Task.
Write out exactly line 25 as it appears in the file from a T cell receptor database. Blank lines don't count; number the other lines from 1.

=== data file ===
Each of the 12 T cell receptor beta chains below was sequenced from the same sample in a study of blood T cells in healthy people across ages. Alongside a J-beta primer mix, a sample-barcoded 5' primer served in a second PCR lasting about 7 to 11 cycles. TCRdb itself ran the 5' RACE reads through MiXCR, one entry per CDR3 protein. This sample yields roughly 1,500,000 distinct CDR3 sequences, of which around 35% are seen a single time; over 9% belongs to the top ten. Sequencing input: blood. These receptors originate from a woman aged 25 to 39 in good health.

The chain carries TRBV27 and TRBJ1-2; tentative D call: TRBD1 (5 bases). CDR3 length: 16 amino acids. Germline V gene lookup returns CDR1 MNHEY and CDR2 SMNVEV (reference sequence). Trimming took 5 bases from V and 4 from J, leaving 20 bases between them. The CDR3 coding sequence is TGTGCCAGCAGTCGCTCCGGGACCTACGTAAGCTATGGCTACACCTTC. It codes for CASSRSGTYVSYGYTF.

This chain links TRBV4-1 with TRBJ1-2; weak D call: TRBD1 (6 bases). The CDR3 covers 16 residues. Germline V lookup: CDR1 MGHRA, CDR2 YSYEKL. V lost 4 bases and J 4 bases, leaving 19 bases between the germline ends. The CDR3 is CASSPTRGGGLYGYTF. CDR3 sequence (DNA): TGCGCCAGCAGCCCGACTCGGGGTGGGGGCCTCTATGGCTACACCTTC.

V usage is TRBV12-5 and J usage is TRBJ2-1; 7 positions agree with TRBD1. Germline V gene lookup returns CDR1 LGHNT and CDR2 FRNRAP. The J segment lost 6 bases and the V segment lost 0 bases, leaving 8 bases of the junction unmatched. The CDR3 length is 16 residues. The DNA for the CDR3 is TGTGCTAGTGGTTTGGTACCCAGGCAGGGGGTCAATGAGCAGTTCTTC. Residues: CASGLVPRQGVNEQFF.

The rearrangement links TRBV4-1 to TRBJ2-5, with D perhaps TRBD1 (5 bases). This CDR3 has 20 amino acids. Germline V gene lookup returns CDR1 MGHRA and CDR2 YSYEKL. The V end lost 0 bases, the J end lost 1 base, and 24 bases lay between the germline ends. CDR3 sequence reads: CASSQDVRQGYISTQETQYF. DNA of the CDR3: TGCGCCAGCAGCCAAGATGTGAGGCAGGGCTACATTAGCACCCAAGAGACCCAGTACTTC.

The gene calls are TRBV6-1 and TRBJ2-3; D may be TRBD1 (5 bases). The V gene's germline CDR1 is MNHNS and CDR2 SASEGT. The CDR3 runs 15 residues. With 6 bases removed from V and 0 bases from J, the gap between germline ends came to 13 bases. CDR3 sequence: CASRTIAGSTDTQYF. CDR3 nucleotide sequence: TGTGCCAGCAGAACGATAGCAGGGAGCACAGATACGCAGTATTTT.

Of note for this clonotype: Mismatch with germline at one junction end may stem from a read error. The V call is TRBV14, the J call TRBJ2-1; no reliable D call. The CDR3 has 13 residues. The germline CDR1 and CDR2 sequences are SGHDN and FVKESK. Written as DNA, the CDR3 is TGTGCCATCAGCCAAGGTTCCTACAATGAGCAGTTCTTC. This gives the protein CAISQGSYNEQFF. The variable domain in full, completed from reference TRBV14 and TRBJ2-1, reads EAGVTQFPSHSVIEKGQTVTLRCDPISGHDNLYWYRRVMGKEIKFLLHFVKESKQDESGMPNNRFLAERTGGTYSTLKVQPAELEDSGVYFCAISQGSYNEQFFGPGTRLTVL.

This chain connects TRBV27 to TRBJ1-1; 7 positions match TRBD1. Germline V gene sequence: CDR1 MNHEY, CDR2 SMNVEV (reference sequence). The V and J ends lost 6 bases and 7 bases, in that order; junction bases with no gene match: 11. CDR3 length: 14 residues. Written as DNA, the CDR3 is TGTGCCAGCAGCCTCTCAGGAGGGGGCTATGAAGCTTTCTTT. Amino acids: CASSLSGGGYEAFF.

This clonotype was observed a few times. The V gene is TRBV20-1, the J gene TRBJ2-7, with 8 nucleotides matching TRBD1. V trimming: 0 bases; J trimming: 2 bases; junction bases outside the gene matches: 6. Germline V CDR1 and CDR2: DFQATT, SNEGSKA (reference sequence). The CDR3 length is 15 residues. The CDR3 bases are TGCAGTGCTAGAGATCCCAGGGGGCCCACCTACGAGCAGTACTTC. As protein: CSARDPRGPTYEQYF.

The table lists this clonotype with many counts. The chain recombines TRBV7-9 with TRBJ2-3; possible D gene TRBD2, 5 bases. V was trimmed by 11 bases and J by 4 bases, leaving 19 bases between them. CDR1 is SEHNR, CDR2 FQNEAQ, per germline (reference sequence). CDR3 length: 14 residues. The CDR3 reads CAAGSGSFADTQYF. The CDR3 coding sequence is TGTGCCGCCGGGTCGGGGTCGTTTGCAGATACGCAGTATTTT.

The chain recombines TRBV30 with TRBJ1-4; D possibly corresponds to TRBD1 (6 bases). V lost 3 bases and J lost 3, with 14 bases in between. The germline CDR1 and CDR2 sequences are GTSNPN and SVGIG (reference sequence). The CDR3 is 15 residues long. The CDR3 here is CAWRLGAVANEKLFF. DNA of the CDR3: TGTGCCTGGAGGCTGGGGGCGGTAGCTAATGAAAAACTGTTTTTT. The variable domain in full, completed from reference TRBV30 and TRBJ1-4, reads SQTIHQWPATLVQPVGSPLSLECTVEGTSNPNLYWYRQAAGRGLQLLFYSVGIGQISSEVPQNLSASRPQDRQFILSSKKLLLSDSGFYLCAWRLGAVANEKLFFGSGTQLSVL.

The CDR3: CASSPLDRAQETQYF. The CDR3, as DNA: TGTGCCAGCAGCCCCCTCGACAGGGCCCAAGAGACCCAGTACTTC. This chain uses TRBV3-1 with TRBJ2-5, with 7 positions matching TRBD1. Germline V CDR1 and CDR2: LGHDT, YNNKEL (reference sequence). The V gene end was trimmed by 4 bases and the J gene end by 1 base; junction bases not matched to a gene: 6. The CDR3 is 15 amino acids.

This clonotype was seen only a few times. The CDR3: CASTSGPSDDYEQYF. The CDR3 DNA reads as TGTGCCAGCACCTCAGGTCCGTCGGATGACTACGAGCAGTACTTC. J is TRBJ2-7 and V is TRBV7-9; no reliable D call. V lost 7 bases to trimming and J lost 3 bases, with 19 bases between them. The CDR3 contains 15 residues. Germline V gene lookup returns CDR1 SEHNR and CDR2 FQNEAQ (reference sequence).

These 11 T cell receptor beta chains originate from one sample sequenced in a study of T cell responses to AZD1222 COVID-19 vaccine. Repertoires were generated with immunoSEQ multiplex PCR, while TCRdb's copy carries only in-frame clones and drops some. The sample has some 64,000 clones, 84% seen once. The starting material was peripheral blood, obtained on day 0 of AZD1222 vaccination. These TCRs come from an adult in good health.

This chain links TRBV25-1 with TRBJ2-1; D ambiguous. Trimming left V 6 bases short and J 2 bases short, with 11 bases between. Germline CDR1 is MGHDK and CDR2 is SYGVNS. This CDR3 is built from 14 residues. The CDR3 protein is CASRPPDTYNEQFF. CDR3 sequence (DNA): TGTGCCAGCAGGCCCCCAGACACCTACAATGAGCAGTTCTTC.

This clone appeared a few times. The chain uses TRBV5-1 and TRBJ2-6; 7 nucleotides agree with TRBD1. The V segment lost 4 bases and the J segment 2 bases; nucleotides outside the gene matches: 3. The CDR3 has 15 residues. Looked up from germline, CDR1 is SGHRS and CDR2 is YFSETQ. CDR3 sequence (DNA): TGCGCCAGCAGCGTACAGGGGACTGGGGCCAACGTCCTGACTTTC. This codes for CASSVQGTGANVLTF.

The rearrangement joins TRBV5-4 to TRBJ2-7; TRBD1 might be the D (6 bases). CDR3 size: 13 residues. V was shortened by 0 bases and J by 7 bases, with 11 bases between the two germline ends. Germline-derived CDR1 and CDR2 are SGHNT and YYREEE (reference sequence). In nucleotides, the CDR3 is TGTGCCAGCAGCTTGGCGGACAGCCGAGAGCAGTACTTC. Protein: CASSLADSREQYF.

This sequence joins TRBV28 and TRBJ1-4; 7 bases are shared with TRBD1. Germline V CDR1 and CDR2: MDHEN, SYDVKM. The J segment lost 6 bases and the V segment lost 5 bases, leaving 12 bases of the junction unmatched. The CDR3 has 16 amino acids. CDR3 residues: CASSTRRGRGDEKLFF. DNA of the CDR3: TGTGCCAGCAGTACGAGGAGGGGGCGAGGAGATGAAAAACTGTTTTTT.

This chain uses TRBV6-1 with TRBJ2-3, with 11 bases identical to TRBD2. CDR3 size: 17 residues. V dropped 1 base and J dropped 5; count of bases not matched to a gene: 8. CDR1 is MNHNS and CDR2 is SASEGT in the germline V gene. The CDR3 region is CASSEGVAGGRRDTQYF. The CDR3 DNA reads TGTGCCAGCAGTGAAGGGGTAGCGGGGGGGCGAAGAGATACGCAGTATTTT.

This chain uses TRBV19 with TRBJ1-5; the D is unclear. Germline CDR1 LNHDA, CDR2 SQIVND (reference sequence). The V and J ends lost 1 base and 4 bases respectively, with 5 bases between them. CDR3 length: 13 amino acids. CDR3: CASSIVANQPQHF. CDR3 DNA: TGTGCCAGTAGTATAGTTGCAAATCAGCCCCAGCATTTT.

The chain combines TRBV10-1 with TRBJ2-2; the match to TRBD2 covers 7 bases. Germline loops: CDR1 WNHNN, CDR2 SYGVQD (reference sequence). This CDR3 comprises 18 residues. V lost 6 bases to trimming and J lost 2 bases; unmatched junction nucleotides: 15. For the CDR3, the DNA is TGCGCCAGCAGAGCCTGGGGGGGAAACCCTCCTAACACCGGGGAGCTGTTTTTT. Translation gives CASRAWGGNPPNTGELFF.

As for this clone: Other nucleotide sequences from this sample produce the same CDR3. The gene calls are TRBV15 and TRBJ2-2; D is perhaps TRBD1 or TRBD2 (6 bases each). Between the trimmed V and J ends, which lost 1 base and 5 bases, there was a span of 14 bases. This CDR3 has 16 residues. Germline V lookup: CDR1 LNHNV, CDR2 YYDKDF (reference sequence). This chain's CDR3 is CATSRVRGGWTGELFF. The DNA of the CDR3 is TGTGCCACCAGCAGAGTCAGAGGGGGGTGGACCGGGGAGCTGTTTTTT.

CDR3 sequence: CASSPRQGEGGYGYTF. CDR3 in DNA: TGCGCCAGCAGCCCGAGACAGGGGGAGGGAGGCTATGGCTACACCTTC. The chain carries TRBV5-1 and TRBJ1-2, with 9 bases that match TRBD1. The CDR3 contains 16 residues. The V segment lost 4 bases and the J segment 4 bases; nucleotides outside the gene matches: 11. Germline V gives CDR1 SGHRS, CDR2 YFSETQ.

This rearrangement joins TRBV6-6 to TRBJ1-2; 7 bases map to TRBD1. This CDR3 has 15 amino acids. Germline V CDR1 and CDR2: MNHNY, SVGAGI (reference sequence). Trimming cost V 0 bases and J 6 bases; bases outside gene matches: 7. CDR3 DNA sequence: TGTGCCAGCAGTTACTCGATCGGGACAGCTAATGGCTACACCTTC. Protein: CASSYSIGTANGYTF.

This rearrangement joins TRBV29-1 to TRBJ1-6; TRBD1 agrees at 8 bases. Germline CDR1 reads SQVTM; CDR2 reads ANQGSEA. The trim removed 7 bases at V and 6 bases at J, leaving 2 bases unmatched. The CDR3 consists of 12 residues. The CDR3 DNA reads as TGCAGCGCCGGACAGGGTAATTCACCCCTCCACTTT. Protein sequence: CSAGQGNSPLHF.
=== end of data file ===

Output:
This rearrangement joins TRBV29-1 to TRBJ1-6; TRBD1 agrees at 8 bases. Germline CDR1 reads SQVTM; CDR2 reads ANQGSEA. The trim removed 7 bases at V and 6 bases at J, leaving 2 bases unmatched. The CDR3 consists of 12 residues. The CDR3 DNA reads as TGCAGCGCCGGACAGGGTAATTCACCCCTCCACTTT. Protein sequence: CSAGQGNSPLHF.